Iterations? Do you use "pairs programming"?
Again, yes to the above, but it does depend upon the app.
Quote

5. How do you get from "model" (UML or paper) requirements to code? Do
you use Bold? ModelMaker? Enterprise Architect? Other?

See above.
Quote
6. Do you use a programmer's editor or the IDE? Do you use IDE alone
or with "helpers" (like GExperts, CodeRush, Castalia, etc.)?

Usually just the IDE and/or modeling tool.
Quote
7. What one or two things, concepts or tools have really helped you be
successful?

UML is helpful to get a concise picture of the process. Unit Testing as you
develop, can save a lot of debugging time during the Alpha and Beta stages.
Abstracting your development, as much as possible, using MVC type
architecture really aids you in the overall process and bug tracking
methodologies. Making sure that each Component/Class created performs
precise functionality (aka per the modeling aspect of the development
process), can help you from "chasing your tail" in debugging, updates, and
bug fixes.
One thing I always do is to create an error log file. This file will always
report: (1) The Reported Exception (2) The Unit in which the error occured,
(3) The function or line number where the error occurred, (4) The Time and
Date the error occurred. (5) The Workstation and/or logged in user when the
error occurred.
Not only does this assist you in the debugging process, but it can be of
great importance when the application is rolled out. If a user or site is
having problems, this file can tell you exactly who, want, when, and where
the error(s) are occuring and can easily suggest an immediate remedy to fix
the problem. Very little overhead, but a tremendous help in quickly
resolving bug issues.
 

Re:How do you program? - An unscientific survey

Quote
1. Do you "model" (the business domain, etc.)? If so, do you use a
modeling tool or sketchpad and whiteboard?
Lot of discussion (to determine if they really know what they
want, or just think that what they envision is what they want/need,
ie. make sure we're dealing with a problem in search of solution,
and not a solution in search of a problem), then whiteboard,
and then more discussion.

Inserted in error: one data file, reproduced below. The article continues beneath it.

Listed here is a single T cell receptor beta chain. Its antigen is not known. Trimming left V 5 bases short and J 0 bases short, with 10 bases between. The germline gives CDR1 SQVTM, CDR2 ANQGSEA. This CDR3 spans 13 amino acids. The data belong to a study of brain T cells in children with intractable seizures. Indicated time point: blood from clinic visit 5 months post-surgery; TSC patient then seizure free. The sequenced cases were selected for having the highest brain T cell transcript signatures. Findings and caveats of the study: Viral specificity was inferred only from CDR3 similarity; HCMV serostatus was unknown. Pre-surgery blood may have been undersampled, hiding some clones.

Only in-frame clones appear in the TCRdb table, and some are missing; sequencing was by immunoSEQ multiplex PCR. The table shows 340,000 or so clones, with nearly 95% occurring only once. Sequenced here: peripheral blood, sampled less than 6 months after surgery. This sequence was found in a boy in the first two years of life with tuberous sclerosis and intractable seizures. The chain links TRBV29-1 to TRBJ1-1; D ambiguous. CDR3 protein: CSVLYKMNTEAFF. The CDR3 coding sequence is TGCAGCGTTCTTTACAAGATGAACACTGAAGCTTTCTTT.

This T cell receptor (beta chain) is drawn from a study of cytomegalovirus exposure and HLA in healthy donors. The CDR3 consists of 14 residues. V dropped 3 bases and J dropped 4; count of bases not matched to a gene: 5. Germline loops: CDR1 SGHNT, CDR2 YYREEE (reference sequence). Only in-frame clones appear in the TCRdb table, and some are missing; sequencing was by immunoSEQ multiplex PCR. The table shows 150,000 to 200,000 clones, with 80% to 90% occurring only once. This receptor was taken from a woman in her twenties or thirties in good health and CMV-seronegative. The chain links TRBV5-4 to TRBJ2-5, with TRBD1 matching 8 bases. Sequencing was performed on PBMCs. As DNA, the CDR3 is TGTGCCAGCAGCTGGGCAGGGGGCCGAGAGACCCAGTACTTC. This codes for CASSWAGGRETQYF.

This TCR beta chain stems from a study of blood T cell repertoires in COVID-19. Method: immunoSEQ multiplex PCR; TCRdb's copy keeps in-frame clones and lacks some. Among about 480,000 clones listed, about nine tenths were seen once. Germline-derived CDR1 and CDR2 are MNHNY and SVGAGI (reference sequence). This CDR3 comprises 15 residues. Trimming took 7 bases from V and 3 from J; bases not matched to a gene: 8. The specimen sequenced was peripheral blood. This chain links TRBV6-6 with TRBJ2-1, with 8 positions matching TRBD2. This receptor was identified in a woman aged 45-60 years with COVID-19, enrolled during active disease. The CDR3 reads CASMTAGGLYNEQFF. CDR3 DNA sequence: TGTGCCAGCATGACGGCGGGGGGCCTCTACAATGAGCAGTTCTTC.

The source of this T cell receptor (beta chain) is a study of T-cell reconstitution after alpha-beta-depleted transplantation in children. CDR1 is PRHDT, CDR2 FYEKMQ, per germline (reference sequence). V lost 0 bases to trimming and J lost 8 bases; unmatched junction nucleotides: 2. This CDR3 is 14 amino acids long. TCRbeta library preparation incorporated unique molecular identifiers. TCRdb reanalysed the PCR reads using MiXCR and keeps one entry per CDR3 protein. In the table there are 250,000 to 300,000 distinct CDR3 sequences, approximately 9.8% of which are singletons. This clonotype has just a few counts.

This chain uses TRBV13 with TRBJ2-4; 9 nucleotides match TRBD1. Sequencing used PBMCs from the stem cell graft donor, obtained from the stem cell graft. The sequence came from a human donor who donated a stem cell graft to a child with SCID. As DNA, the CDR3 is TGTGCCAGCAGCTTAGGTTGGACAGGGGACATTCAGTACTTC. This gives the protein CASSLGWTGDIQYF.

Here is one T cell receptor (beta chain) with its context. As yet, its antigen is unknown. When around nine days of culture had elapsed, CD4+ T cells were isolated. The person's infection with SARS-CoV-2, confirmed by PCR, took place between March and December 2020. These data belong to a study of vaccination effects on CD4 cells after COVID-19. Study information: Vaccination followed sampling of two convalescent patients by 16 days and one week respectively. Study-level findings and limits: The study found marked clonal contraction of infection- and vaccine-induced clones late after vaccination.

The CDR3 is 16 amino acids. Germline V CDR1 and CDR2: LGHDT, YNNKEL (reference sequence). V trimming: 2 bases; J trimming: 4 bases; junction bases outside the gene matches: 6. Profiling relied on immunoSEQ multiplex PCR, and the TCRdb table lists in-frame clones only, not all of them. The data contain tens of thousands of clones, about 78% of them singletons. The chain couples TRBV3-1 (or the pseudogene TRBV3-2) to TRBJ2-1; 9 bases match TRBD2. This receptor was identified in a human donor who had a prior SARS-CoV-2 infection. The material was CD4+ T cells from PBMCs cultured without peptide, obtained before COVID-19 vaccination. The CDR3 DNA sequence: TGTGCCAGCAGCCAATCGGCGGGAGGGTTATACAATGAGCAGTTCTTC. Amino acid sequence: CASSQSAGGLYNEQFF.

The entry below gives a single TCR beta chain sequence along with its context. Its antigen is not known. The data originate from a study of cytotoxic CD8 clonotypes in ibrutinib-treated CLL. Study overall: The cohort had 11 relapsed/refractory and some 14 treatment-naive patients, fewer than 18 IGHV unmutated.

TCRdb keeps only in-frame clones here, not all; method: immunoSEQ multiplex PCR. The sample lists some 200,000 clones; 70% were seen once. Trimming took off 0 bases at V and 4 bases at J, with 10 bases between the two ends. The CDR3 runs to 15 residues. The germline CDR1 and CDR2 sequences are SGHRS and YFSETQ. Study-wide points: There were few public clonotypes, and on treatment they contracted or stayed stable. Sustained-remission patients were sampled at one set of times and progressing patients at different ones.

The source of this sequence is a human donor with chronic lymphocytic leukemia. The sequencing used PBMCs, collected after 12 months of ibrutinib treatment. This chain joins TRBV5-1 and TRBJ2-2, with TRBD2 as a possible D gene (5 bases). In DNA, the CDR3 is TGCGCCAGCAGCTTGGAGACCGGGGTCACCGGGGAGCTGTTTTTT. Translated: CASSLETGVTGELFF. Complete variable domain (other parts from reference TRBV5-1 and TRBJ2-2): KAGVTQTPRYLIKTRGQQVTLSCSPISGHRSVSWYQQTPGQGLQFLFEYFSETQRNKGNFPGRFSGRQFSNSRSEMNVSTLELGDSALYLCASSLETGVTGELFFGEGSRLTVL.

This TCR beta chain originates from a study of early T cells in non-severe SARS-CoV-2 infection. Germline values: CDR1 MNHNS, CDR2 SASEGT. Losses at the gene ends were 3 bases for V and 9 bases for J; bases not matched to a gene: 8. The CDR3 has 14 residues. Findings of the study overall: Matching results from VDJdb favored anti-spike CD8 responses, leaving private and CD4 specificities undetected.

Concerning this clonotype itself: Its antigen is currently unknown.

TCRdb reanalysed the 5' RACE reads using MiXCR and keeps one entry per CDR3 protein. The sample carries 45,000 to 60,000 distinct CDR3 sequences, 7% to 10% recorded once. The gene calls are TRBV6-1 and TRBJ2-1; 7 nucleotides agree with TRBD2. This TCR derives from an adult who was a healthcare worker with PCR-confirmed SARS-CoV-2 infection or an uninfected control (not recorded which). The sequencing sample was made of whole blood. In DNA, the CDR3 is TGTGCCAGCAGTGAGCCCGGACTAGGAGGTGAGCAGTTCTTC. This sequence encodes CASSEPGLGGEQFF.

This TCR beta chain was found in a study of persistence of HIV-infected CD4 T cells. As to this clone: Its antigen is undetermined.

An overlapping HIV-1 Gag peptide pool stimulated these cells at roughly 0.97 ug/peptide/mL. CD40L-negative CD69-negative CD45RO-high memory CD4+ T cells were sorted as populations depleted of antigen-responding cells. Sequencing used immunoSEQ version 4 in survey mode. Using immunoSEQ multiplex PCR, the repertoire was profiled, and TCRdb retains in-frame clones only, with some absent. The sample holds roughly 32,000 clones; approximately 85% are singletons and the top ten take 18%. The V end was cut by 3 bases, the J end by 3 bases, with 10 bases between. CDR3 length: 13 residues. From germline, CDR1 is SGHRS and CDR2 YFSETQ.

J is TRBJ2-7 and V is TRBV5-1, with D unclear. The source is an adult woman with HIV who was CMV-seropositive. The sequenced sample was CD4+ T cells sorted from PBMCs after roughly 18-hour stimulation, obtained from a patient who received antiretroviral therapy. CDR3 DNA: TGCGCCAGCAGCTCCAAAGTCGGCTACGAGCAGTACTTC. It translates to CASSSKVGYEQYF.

Quote
2. How do you develop the project requirements? From the documentation
or verbal information provided by the boss/person hiring you? From the
eventual users? From experience? Do you use Use Cases?
A little of everything.
Quote
3. Do you build a test before you code?
A quick prototype only if 1. and 2. didn't sound very
conclusive or solid (judged from experience).
Quote
Do you use DUnit?
No.
Quote
Do you use testing and profiling tools
like TestComplete and Memory Sleuth?
Extremely rarely.
Quote
4. Do you follow the RUP or like methodology? Do you develop in
Iterations? Do you use "pairs programming"?
"Classic" approach, with rough analysis first, coding last,
and all nitty gritty details left to the developper in the
coding phase: no "grunt" coders here, and no pure "system
architect" either... it is good to be a small shop :)
Quote
5. How do you get from "model" (UML or paper) requirements to code?
Do you use Bold? ModelMaker? Enterprise Architect? Other?
ObjectMaker (custom tool, kinda like a ModelMaker without
the spaghetti side), code templates.
Quote
6. Do you use a programmer's editor or the IDE? Do you use IDE alone
or with "helpers" (like GExperts, CodeRush, Castalia, etc.)?
IDE + helpers
Quote
7. What one or two things, concepts or tools have really helped you be
successful?
Having libraries of reusable generic or business classes, containers
and patterns (without them, pure VCL/RTL now feels quite useless,
castrated and inefficient, with them, everything snaps together
like Lego blocks).
Micro-versionning (everything is systematically versionned locally,
not just at the application, library or unit level, but also down
to the individual class).
Eric
 

Re:How do you program? - An unscientific survey

In article <40296b32$XXXX@XXXXX.COM>, XXXX@XXXXX.COM
says...
Hi,
Quote
How do you program?

1. Do you "model" (the business domain, etc.)? If so, do you use a
modeling tool or sketchpad and whiteboard?

2. How do you develop the project requirements? From the documentation
or verbal information provided by the boss/person hiring you? From the
eventual users? From experience? Do you use Use Cases?
I 'swap' these two.
First stage is to agree on the project requirements with the customer,
normal via 'Use Cases' and or 'CRC Cards'. Normally these are initially
done on 'paper' with the customer present, before finalising in a
'proper' modelling tool. Use Cases are really good for 'non-technical'
people to understand the functionality of a system, and makes it easy to
spot 'actions' that are missing or unneeded.
Once we are in agreement with the requirements, the next step is to
model the business domain(s), again, initially with the customer present
on 'paper', and finalised in a 'proper' modelling tool.
Quote
3. Do you build a test before you code?
Try to. Sometimes all the tests are done for a complete Use Case before
any coding is started, sometimes a test is written just before a
'method' is implemented. New tests are only written for existing code
if a 'bug' is found
Quote
4. Do you follow the RUP or like methodology? Do you develop in
Iterations? Do you use "pairs programming"?